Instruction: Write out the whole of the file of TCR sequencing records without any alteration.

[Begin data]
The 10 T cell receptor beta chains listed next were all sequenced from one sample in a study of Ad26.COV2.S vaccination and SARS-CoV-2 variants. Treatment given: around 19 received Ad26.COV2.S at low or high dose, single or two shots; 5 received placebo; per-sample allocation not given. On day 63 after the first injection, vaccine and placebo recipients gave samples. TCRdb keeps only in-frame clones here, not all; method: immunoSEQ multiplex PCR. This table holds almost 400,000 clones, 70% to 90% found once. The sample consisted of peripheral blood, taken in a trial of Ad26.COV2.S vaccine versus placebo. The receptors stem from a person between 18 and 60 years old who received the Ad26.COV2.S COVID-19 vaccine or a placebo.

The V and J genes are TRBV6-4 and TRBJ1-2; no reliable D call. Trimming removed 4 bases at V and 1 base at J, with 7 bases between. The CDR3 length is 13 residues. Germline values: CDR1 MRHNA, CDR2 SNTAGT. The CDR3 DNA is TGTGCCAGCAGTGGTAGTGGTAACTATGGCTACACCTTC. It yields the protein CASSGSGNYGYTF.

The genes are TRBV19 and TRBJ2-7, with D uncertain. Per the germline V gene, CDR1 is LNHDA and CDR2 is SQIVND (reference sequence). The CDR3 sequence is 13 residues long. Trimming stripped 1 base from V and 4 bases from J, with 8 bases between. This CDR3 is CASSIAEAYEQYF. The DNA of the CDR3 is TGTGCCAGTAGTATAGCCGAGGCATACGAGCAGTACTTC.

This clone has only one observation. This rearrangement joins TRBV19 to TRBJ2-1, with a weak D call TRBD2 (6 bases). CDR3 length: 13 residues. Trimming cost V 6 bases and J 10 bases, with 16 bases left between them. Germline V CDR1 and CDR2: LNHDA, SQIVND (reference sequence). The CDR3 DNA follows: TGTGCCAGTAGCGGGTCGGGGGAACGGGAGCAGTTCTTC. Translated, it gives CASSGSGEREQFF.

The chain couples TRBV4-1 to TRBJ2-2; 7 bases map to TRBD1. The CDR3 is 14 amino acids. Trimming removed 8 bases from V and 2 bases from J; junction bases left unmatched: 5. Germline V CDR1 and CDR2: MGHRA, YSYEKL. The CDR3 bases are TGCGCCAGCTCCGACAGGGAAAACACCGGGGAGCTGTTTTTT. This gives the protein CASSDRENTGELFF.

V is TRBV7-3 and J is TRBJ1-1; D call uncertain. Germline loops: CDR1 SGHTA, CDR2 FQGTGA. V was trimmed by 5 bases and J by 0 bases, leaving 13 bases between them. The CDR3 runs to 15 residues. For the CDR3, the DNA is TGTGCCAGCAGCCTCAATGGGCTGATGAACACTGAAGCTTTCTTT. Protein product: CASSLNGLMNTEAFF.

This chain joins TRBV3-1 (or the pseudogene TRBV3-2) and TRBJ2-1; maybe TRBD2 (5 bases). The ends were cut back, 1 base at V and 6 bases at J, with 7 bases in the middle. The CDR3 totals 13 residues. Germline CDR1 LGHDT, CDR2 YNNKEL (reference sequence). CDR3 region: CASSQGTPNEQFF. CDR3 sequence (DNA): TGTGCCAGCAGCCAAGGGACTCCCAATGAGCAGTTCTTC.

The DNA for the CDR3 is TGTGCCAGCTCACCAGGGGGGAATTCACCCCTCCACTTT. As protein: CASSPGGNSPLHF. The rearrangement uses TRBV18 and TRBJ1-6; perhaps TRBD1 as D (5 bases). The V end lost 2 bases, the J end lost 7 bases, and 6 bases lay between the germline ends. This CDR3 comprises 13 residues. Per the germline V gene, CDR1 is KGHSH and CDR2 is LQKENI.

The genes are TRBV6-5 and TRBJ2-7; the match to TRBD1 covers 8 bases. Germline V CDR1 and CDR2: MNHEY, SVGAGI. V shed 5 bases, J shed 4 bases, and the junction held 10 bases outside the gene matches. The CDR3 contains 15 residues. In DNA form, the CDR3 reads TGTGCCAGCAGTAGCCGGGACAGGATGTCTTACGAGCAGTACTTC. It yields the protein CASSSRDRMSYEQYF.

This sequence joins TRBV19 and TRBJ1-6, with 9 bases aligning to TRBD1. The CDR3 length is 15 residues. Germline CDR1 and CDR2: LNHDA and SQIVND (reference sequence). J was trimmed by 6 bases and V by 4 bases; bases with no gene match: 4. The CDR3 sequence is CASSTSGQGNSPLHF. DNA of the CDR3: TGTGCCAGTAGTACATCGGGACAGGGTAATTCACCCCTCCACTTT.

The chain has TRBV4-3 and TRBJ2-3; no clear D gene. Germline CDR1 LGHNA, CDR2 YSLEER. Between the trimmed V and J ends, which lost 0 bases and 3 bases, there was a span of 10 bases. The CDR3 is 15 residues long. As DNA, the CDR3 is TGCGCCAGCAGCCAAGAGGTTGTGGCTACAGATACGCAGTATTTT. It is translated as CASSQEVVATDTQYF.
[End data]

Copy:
The 10 T cell receptor beta chains listed next were all sequenced from one sample in a study of Ad26.COV2.S vaccination and SARS-CoV-2 variants. Treatment given: around 19 received Ad26.COV2.S at low or high dose, single or two shots; 5 received placebo; per-sample allocation not given. On day 63 after the first injection, vaccine and placebo recipients gave samples. TCRdb keeps only in-frame clones here, not all; method: immunoSEQ multiplex PCR. This table holds almost 400,000 clones, 70% to 90% found once. The sample consisted of peripheral blood, taken in a trial of Ad26.COV2.S vaccine versus placebo. The receptors stem from a person between 18 and 60 years old who received the Ad26.COV2.S COVID-19 vaccine or a placebo.

The V and J genes are TRBV6-4 and TRBJ1-2; no reliable D call. Trimming removed 4 bases at V and 1 base at J, with 7 bases between. The CDR3 length is 13 residues. Germline values: CDR1 MRHNA, CDR2 SNTAGT. The CDR3 DNA is TGTGCCAGCAGTGGTAGTGGTAACTATGGCTACACCTTC. It yields the protein CASSGSGNYGYTF.

The genes are TRBV19 and TRBJ2-7, with D uncertain. Per the germline V gene, CDR1 is LNHDA and CDR2 is SQIVND (reference sequence). The CDR3 sequence is 13 residues long. Trimming stripped 1 base from V and 4 bases from J, with 8 bases between. This CDR3 is CASSIAEAYEQYF. The DNA of the CDR3 is TGTGCCAGTAGTATAGCCGAGGCATACGAGCAGTACTTC.

This clone has only one observation. This rearrangement joins TRBV19 to TRBJ2-1, with a weak D call TRBD2 (6 bases). CDR3 length: 13 residues. Trimming cost V 6 bases and J 10 bases, with 16 bases left between them. Germline V CDR1 and CDR2: LNHDA, SQIVND (reference sequence). The CDR3 DNA follows: TGTGCCAGTAGCGGGTCGGGGGAACGGGAGCAGTTCTTC. Translated, it gives CASSGSGEREQFF.

The chain couples TRBV4-1 to TRBJ2-2; 7 bases map to TRBD1. The CDR3 is 14 amino acids. Trimming removed 8 bases from V and 2 bases from J; junction bases left unmatched: 5. Germline V CDR1 and CDR2: MGHRA, YSYEKL. The CDR3 bases are TGCGCCAGCTCCGACAGGGAAAACACCGGGGAGCTGTTTTTT. This gives the protein CASSDRENTGELFF.

V is TRBV7-3 and J is TRBJ1-1; D call uncertain. Germline loops: CDR1 SGHTA, CDR2 FQGTGA. V was trimmed by 5 bases and J by 0 bases, leaving 13 bases between them. The CDR3 runs to 15 residues. For the CDR3, the DNA is TGTGCCAGCAGCCTCAATGGGCTGATGAACACTGAAGCTTTCTTT. Protein product: CASSLNGLMNTEAFF.

This chain joins TRBV3-1 (or the pseudogene TRBV3-2) and TRBJ2-1; maybe TRBD2 (5 bases). The ends were cut back, 1 base at V and 6 bases at J, with 7 bases in the middle. The CDR3 totals 13 residues. Germline CDR1 LGHDT, CDR2 YNNKEL (reference sequence). CDR3 region: CASSQGTPNEQFF. CDR3 sequence (DNA): TGTGCCAGCAGCCAAGGGACTCCCAATGAGCAGTTCTTC.

The DNA for the CDR3 is TGTGCCAGCTCACCAGGGGGGAATTCACCCCTCCACTTT. As protein: CASSPGGNSPLHF. The rearrangement uses TRBV18 and TRBJ1-6; perhaps TRBD1 as D (5 bases). The V end lost 2 bases, the J end lost 7 bases, and 6 bases lay between the germline ends. This CDR3 comprises 13 residues. Per the germline V gene, CDR1 is KGHSH and CDR2 is LQKENI.

The genes are TRBV6-5 and TRBJ2-7; the match to TRBD1 covers 8 bases. Germline V CDR1 and CDR2: MNHEY, SVGAGI. V shed 5 bases, J shed 4 bases, and the junction held 10 bases outside the gene matches. The CDR3 contains 15 residues. In DNA form, the CDR3 reads TGTGCCAGCAGTAGCCGGGACAGGATGTCTTACGAGCAGTACTTC. It yields the protein CASSSRDRMSYEQYF.

This sequence joins TRBV19 and TRBJ1-6, with 9 bases aligning to TRBD1. The CDR3 length is 15 residues. Germline CDR1 and CDR2: LNHDA and SQIVND (reference sequence). J was trimmed by 6 bases and V by 4 bases; bases with no gene match: 4. The CDR3 sequence is CASSTSGQGNSPLHF. DNA of the CDR3: TGTGCCAGTAGTACATCGGGACAGGGTAATTCACCCCTCCACTTT.

The chain has TRBV4-3 and TRBJ2-3; no clear D gene. Germline CDR1 LGHNA, CDR2 YSLEER. Between the trimmed V and J ends, which lost 0 bases and 3 bases, there was a span of 10 bases. The CDR3 is 15 residues long. As DNA, the CDR3 is TGCGCCAGCAGCCAAGAGGTTGTGGCTACAGATACGCAGTATTTT. It is translated as CASSQEVVATDTQYF.